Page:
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Crohn’s disease, also known as regional enteritis, granulomatous ileitis, or ileocolitis, is a type of inflammatory bowel disease that can cause damage to the gut. It attacks the digestive system and causes all sorts of digestive problems.
Basically, in Crohn’s disease, your immune system is unable to differentiate your own cells and starts attacking your intestines.
The inflammation caused by Crohn’s disease can affect any part of your digestive tract, from your mouth to your rectum. It can make you feel sick, cause severe pain and diarrhea, and even lead to malnutrition. (1)
Unfortunately, there’s no cure for Crohn’s disease. But with the right treatment, you can manage the symptoms and live a relatively normal life.
You may experience periods of remission where you feel great, but other times the symptoms may flare up. (1)(2)
The good news is that there are many different treatment options available, such as medication, lifestyle changes, and even surgery. And with the right care, you can improve your quality of life and keep the condition under control.
Read on to learn more about Crohn’s disease in detail.
Causes of Crohn’s Disease
Causes of Crohn’s disease include:
- Immune system dysfunction: In Crohn’s disease, the immune system mistakenly attacks the cells of the digestive tract instead of protecting them.
- Genetic factors: Crohn’s disease can run in families, indicating a genetic predisposition to the condition. Certain genes increase the risk of developing Crohn’s disease. One example is the NOD2/CARD15 gene, which can make the disease more severe if it has specific mutations.
- Environmental factors: Various environmental factors can contribute to the development of Crohn’s disease. These include certain medications, toxins, infections, and the composition of the gut microbiome (the community of microbes in the intestines). (1)(2)
- Gut microbiome changes: Changes in the gut microbiome, which consists of bacteria and viruses in the intestines, may play a role in Crohn’s disease. Gut bacteria metabolize nitrogen to produce substances they need to thrive. (3)
Note: While stress and certain foods do not cause Crohn’s disease, they can worsen symptoms in individuals who already have the condition. (4)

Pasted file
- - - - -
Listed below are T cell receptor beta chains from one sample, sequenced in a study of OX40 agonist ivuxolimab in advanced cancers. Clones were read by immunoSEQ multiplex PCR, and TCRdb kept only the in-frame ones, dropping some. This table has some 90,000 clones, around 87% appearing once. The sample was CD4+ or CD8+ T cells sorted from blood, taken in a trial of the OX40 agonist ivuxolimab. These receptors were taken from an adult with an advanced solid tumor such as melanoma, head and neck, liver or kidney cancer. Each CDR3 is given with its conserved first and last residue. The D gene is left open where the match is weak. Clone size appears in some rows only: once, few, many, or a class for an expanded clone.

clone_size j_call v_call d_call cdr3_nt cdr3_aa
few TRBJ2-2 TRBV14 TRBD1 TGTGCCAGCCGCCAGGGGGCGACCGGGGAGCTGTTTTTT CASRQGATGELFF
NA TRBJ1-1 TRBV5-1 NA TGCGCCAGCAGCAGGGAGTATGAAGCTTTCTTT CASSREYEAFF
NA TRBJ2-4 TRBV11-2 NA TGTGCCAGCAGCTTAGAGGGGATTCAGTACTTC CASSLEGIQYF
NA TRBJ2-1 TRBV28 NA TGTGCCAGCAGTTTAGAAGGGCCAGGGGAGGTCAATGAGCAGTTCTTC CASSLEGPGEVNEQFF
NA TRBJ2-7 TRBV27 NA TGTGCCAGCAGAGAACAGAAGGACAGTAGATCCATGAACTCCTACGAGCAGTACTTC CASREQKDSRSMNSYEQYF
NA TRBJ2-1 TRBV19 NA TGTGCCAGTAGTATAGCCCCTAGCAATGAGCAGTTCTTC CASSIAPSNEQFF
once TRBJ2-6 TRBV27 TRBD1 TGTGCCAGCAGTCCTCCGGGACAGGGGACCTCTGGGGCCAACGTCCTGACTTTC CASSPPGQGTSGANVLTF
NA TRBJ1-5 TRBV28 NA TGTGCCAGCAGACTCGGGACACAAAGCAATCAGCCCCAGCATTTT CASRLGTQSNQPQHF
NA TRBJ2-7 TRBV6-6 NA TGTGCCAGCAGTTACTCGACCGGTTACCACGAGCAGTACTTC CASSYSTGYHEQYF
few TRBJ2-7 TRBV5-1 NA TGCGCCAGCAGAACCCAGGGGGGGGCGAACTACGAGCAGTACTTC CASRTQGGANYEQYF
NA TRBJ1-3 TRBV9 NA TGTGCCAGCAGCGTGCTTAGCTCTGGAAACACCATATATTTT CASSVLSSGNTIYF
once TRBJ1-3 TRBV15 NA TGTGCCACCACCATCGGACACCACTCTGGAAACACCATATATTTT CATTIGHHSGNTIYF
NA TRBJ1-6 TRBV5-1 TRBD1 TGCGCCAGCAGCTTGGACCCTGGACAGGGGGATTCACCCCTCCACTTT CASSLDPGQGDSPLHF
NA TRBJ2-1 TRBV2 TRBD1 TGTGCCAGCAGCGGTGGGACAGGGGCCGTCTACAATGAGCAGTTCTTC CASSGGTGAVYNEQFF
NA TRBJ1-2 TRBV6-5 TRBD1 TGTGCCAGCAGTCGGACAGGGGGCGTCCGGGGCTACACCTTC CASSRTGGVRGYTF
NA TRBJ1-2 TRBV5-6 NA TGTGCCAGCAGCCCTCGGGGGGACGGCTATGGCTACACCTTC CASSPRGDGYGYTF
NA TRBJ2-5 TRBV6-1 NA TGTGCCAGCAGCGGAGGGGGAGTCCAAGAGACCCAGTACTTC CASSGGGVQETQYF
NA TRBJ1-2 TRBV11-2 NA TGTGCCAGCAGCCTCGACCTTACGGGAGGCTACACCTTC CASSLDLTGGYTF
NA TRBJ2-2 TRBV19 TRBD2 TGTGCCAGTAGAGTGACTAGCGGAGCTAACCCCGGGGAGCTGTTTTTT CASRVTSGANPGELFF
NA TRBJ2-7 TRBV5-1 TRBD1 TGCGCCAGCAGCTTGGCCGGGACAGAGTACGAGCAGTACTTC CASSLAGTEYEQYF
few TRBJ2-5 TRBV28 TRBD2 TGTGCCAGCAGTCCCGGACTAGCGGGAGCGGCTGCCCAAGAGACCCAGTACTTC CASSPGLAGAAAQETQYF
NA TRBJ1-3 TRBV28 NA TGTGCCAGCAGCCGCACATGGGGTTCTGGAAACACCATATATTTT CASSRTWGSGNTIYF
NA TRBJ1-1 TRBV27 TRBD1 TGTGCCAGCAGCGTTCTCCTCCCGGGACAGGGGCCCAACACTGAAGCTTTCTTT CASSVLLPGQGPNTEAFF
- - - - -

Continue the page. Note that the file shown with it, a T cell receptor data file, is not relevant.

Symptoms of Crohn’s Disease
Symptoms of Crohn’s disease include: (2)(5)
- Chronic diarrhea, which means having loose and watery stools for more than 4 weeks
- Blood or mucus in the stool (6)
- Abdominal pain
- Losing weight unintentionally
- Skin rashes, joint pain, and eye inflammation
- Excessive thirst
- Pain or redness in the eyes
- Anemia (6)
Risk Factors of Crohn’s Disease
Several factors may contribute to the development of Crohn’s disease, and the chances of getting it can vary between different places. (2)
- Crohn’s disease usually hits people in their 30s. In Canada and New Zealand, women have a 10%–30% higher chance of getting Crohn’s disease, while in Japan and Korea, it’s the opposite – men are up to three times more likely to get Crohn’s disease.
- If Crohn’s disease runs in the family, kids tend to get it at a younger age than their parents.
- Jewish populations have a higher chance of getting Crohn’s disease.
- People with Crohn’s disease often have other inflammatory diseases such as asthma, psoriasis, and even pericarditis.
- Smoking, for example, can influence how Crohn’s disease behaves, worsening the condition. (7)
- A history of mumps may increase the chances of getting Crohn’s disease.
- Eating lots of fatty foods, meats, and certain types of fatty acids can up the risk of Crohn’s disease.
- Women taking oral contraceptive pills (OCP) have a slightly higher risk of developing Crohn’s disease.